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Freelance Writing For Ad Agencies Can Make You Rich - Articles Surfing
First">All businesses are in constant demand for marketing materials to increase traffic, boost profit, and raise their own awareness to the public. Although most businesses, large and small, have their own marketing departments, they still rely on ad agencies to assist with their marketing efforts, especially before and during busy seasons. Ad agencies hire freelance copywriters to work on marketing materials, such as writing brochures, direct mail, press releases, ads, sales letters, etc.; as opposed to writing strictly editorial content, such as feature articles and how-to articles for magazines.
If you land a gig with an ad agency as a freelance copywriter, you can expect excellent pay and repeat work if you do a good job. Average hourly rates range between $25 and $45 per hour for a copywriter who has three or more years of experience; copywriters with a decade or more of experience can command $55 to $75 per hour (sometimes higher). The downside is you do not get a byline and most ad agencies outsource work as "work for hire," meaning you do not own what you create.
Most ad agencies will not hire amateurs. You need to be a professional copywriter with related experience and have a portfolio of relevant samples. Many amateur copywriters break into writing for ad agencies by interning or temping first, working on small projects, or teaming up with a freelance graphic designer; then they use that first experience as a stepping stone to get a freelance gig.
To locate freelance copywriting jobs, your first step is to go to Indeed.com, a job search engine that pulls jobs from all over the Internet. You can also search CraigsList.com. Many ad agencies post their "help wanted ads" on CraigsList because CraigsList specializes in "locality." As you will discover, some ad agencies require you to work locally. Type in the phrase "freelance copywriter" (without the quotes) and see what results come up. You can also use the phrase "ad agency" for a broader search. Peruse through the listings to see if your copywriting skills match up with any of the ad agencies seeking freelance copywriters.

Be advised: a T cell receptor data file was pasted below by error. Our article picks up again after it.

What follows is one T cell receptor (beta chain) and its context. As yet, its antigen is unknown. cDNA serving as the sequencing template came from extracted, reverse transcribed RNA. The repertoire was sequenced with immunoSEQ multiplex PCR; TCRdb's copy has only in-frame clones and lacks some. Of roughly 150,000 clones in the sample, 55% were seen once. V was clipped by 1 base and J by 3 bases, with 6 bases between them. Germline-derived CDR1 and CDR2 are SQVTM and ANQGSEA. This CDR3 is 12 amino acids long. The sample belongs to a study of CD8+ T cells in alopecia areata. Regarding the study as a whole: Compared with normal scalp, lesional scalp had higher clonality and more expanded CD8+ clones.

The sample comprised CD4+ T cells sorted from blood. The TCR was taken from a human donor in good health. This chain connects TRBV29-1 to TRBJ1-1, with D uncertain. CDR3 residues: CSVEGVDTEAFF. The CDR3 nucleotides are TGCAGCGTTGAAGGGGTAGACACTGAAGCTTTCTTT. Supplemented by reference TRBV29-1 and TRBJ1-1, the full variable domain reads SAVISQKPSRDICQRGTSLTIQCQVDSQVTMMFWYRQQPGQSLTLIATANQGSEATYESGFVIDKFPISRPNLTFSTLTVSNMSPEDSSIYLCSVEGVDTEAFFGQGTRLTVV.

Don't be disappointed if you don't find a match with an ad agency that matches your skills or specialization. Sometimes it will take patience. You will need to repeat the same search over again each day or at least once a week.
If you yield no results, the next step is to market yourself and create your own opportunities. Securing work is more about how well you can market yourself and make yourself known to ad agencies, than it is to replying to random job posts. Professional copywriters are master marketers. Most professional copywriters secure work and repeat business by networking, word of mouth, and constantly marketing their services with online and offline promotional material.